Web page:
0

I'm configuring a brand new ASA and the Firewall refuses to communicate on my inside interface.

No matter the traffic type, its denied by implicit deny every time. I was hoping to get some feedback/advice on how to resolve this.

Below is the setup/config:

Router | 10.0.4.253 vlan 300| -------- ASA | 10.0.4.254 vlan 300|

ASA interface config and ACL:

 interface GigabitEthernet1/2
  no nameif
  security-level 100
  no ip address

 interface GigabitEthernet1/2.2
  vlan 300
  nameif inside
  security-level 100
  ip address 10.0.4.254 255.255.255.252

   access-list inside_access_in extended permit ip any any
   access-list inside_access_in extended permit icmp any any
   access-list inside_access_out extended permit ip any any
   access-list inside_access_out extended permit icmp any any
   access-group inside_access_in in interface inside
   access-group inside_access_out out interface inside

  # packet-tracer input inside icmp 10.0.4.254 8 0 10.0.4.253 detailed

   Phase: 1
   Type: ROUTE-LOOKUP
   Subtype: Resolve Egress Interface
   Result: ALLOW
   Config:
   Additional Information:
   found next-hop 10.0.4.253 using egress ifc  inside

   Phase: 2
   Type: ACCESS-LIST
   Subtype:
   Result: DROP
   Config:
   Implicit Rule
   Additional Information:
    Forward Flow based lookup yields rule:
    in  id=0x7f1a5004b610, priority=501, domain=permit, deny=true
    hits=5, user_data=0x7, cs_id=0x0, reverse, flags=0x0, protocol=0
    src ip/id=10.0.4.254, mask=255.255.255.255, port=0, tag=any
    dst ip/id=0.0.0.0, mask=0.0.0.0, port=0, tag=any, dscp=0x0
    input_ifc=inside, output_ifc=any

   Result:
   input-interface: inside
   input-status: up
   input-line-status: up
   output-interface: inside
   output-status: up
   output-line-status: up
   Action: drop
   Drop-reason: (acl-drop) Flow is denied by configured rule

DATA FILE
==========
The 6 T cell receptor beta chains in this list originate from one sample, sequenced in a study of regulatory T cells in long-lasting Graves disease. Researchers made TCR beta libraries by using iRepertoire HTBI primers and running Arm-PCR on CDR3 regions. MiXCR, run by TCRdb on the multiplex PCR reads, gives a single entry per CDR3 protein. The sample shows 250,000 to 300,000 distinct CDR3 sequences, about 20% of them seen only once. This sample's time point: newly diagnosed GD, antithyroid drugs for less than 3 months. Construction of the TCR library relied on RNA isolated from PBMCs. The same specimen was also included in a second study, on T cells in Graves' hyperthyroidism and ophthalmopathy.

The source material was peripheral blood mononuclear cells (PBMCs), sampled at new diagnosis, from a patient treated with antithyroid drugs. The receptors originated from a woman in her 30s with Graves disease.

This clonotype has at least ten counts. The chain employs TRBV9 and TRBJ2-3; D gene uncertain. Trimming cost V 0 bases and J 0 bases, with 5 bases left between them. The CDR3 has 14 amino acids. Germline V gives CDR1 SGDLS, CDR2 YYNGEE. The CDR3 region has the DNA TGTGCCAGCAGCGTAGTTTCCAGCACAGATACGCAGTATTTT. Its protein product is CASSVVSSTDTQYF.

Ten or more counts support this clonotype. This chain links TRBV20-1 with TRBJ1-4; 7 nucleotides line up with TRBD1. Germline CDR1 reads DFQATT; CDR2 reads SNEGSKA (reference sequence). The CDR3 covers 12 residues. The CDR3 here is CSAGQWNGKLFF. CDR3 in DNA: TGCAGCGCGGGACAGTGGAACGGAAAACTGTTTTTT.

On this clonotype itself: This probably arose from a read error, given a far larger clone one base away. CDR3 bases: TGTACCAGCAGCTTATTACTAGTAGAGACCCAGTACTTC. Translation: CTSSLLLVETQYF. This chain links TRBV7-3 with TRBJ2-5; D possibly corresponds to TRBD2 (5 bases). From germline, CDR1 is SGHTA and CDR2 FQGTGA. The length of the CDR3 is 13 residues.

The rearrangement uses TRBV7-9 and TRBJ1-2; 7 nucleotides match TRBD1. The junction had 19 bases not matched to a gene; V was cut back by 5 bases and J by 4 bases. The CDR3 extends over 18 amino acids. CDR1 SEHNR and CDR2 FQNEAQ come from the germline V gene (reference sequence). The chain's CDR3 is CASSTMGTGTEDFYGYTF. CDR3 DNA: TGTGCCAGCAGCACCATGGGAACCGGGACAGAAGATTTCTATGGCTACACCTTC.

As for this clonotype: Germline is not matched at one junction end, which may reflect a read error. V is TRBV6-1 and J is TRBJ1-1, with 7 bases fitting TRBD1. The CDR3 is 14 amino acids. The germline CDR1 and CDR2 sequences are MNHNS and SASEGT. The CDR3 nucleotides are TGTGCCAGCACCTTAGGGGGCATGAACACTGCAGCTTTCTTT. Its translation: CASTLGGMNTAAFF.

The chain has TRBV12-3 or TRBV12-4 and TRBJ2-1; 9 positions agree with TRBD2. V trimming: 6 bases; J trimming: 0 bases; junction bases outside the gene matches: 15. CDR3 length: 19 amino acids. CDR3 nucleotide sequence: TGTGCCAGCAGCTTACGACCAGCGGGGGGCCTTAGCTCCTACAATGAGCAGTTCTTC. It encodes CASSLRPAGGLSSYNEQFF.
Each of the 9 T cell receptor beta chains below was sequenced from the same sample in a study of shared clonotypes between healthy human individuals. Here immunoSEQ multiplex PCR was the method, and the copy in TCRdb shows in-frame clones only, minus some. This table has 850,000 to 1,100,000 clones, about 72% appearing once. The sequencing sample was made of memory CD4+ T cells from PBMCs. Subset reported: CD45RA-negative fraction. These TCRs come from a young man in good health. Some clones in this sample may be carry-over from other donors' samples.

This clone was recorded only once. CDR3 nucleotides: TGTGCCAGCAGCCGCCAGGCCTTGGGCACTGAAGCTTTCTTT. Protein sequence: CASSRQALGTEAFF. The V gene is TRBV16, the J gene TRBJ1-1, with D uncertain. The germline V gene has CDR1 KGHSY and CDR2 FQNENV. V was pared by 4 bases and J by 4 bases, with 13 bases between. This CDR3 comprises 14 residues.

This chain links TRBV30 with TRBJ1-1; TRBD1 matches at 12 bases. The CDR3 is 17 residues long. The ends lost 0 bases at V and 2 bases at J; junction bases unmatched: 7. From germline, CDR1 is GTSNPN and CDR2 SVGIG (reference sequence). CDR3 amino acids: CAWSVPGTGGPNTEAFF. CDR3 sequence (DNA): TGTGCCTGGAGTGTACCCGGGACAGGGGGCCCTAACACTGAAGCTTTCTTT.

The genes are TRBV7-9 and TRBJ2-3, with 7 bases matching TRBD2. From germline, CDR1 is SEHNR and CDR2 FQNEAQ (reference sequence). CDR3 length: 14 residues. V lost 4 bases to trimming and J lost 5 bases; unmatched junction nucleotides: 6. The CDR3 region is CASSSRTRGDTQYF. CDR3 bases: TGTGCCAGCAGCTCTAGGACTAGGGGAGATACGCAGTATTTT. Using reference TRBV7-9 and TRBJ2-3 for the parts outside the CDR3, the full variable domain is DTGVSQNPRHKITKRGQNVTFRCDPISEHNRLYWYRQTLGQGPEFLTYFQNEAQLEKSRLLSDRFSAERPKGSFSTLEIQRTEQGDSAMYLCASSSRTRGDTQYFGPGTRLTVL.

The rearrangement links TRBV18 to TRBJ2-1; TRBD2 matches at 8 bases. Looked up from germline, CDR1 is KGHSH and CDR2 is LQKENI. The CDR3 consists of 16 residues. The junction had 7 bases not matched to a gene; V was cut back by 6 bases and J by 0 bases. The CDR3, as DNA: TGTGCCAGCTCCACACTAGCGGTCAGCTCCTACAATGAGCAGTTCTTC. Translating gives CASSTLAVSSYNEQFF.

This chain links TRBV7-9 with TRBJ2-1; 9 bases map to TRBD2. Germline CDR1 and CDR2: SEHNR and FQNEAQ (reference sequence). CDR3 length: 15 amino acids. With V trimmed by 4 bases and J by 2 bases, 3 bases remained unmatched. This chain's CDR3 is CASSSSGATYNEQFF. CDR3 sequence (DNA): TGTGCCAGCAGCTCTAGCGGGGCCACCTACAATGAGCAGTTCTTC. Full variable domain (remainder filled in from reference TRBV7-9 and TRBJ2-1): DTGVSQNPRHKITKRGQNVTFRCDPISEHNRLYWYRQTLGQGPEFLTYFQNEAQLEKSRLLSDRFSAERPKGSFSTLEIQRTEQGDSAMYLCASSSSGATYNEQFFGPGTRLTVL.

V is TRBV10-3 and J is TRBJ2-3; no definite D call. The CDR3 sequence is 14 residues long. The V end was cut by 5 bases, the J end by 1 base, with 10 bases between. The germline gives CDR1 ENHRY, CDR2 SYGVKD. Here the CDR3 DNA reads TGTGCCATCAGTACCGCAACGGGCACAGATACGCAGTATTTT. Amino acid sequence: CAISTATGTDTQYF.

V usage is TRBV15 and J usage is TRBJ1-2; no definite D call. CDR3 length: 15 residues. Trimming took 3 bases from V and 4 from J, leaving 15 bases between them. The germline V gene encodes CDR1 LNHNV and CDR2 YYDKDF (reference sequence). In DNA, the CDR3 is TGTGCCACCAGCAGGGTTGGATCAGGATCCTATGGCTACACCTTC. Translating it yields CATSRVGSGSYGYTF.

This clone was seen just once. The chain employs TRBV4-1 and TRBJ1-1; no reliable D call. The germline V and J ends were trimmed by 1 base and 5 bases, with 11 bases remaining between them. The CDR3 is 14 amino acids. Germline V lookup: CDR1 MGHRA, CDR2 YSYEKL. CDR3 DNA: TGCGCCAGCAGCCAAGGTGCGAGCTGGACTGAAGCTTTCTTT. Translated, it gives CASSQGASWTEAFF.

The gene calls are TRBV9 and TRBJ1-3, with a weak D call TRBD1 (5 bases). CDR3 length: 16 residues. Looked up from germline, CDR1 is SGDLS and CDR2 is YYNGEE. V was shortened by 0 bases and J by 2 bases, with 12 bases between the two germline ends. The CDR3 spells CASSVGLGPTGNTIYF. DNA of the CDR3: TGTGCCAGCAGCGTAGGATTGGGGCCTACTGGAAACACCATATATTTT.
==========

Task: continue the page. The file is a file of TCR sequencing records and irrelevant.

Im not sure why this is immediately dropping? I have a tcpdump listener in between, and the interface sends 0 packets, no arp, nothing.

When my router tries the ping i see the arp requested on the listener with no replies:

   10:16:17.018288 ARP, Request who-has 10.0.4.254 tell 10.0.4.253, length 46
  • There's a separate command (I forget what it is off the top of my head) you need to allow ICMP. – Ron Trunk Oct 15 '20 at 17:37
  • @RonTrunk Are you thinking of the deprecated command "fixup icmp"? – Jesse P. Oct 16 '20 at 0:40
  • @JesseP. No. It’s ICMP inspection, or something like that – Ron Trunk Oct 16 '20 at 2:11
  • @RonTrunk Yep. That's what the fixup command did. It was just a shortcut to adding the icmp inspection to the policy-map/class-map definitions. The command was "fixup protocol icmp". You can manually add the same configurations to the policy-map/class-map directly, though. I don't think the fixup command works at all in some of the newer code levels. – Jesse P. Oct 16 '20 at 2:51
  • At any rate, @fizgriz, if you can post the output of show run policy-map that should tell us what we need to know about which protocols you're currently inspecting. Better yet, if you can post the full sanitized config, it will help make sure we have all of the pieces we might need. – Jesse P. Oct 16 '20 at 2:55
0

Traffic sourced or received from the ASA is not subject to regular ACLs you would also need ICMP allow entries in place.

Example:

icmp permit host 10.0.4.253 echo-reply inside

icmp permit host 10.0.4.253 echo inside

If other traffic is entering and exiting the same zone you would also need a statement to allow intrazone traffic which is disabled by default.

same-security-traffic permit intra-interface

Your Answer

By clicking “Post Your Answer”, you agree to our terms of service, privacy policy and cookie policy

Not the answer you're looking for? Browse other questions tagged or ask your own question.